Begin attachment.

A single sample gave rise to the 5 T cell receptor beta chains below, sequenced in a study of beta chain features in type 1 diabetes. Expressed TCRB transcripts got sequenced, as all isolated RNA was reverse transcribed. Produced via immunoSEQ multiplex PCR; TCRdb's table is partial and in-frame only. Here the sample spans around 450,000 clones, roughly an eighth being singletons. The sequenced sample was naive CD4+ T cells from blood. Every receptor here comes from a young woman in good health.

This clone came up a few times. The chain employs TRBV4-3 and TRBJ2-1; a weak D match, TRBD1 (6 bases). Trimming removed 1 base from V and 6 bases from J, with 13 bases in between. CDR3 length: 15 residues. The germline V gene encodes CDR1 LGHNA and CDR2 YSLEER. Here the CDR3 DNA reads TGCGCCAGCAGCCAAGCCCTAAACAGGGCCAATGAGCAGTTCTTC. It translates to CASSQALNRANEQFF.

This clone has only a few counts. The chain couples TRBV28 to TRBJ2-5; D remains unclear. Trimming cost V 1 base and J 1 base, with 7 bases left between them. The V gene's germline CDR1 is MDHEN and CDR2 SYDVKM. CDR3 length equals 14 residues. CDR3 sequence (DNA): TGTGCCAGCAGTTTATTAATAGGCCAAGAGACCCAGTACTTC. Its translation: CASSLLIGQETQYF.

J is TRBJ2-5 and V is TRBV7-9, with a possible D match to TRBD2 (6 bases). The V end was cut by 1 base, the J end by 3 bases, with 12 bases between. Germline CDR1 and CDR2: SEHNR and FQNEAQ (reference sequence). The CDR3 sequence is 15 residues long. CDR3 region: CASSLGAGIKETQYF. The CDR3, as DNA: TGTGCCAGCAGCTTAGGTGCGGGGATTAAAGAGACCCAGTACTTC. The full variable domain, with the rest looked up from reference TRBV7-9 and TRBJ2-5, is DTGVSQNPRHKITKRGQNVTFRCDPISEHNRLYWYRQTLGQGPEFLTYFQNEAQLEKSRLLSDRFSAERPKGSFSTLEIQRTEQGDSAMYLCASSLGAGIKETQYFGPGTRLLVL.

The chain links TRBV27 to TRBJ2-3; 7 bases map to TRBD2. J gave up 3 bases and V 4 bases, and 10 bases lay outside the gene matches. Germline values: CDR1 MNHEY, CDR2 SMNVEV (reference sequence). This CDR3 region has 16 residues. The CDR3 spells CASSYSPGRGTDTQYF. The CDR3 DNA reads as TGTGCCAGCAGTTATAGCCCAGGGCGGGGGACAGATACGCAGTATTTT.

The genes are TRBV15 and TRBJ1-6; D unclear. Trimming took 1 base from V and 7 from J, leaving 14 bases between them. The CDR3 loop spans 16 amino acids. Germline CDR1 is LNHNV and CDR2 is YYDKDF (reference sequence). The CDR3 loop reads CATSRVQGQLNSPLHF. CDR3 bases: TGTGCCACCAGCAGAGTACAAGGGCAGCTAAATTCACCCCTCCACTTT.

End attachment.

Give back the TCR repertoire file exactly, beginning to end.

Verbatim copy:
A single sample gave rise to the 5 T cell receptor beta chains below, sequenced in a study of beta chain features in type 1 diabetes. Expressed TCRB transcripts got sequenced, as all isolated RNA was reverse transcribed. Produced via immunoSEQ multiplex PCR; TCRdb's table is partial and in-frame only. Here the sample spans around 450,000 clones, roughly an eighth being singletons. The sequenced sample was naive CD4+ T cells from blood. Every receptor here comes from a young woman in good health.

This clone came up a few times. The chain employs TRBV4-3 and TRBJ2-1; a weak D match, TRBD1 (6 bases). Trimming removed 1 base from V and 6 bases from J, with 13 bases in between. CDR3 length: 15 residues. The germline V gene encodes CDR1 LGHNA and CDR2 YSLEER. Here the CDR3 DNA reads TGCGCCAGCAGCCAAGCCCTAAACAGGGCCAATGAGCAGTTCTTC. It translates to CASSQALNRANEQFF.

This clone has only a few counts. The chain couples TRBV28 to TRBJ2-5; D remains unclear. Trimming cost V 1 base and J 1 base, with 7 bases left between them. The V gene's germline CDR1 is MDHEN and CDR2 SYDVKM. CDR3 length equals 14 residues. CDR3 sequence (DNA): TGTGCCAGCAGTTTATTAATAGGCCAAGAGACCCAGTACTTC. Its translation: CASSLLIGQETQYF.

J is TRBJ2-5 and V is TRBV7-9, with a possible D match to TRBD2 (6 bases). The V end was cut by 1 base, the J end by 3 bases, with 12 bases between. Germline CDR1 and CDR2: SEHNR and FQNEAQ (reference sequence). The CDR3 sequence is 15 residues long. CDR3 region: CASSLGAGIKETQYF. The CDR3, as DNA: TGTGCCAGCAGCTTAGGTGCGGGGATTAAAGAGACCCAGTACTTC. The full variable domain, with the rest looked up from reference TRBV7-9 and TRBJ2-5, is DTGVSQNPRHKITKRGQNVTFRCDPISEHNRLYWYRQTLGQGPEFLTYFQNEAQLEKSRLLSDRFSAERPKGSFSTLEIQRTEQGDSAMYLCASSLGAGIKETQYFGPGTRLLVL.

The chain links TRBV27 to TRBJ2-3; 7 bases map to TRBD2. J gave up 3 bases and V 4 bases, and 10 bases lay outside the gene matches. Germline values: CDR1 MNHEY, CDR2 SMNVEV (reference sequence). This CDR3 region has 16 residues. The CDR3 spells CASSYSPGRGTDTQYF. The CDR3 DNA reads as TGTGCCAGCAGTTATAGCCCAGGGCGGGGGACAGATACGCAGTATTTT.

The genes are TRBV15 and TRBJ1-6; D unclear. Trimming took 1 base from V and 7 from J, leaving 14 bases between them. The CDR3 loop spans 16 amino acids. Germline CDR1 is LNHNV and CDR2 is YYDKDF (reference sequence). The CDR3 loop reads CATSRVQGQLNSPLHF. CDR3 bases: TGTGCCACCAGCAGAGTACAAGGGCAGCTAAATTCACCCCTCCACTTT.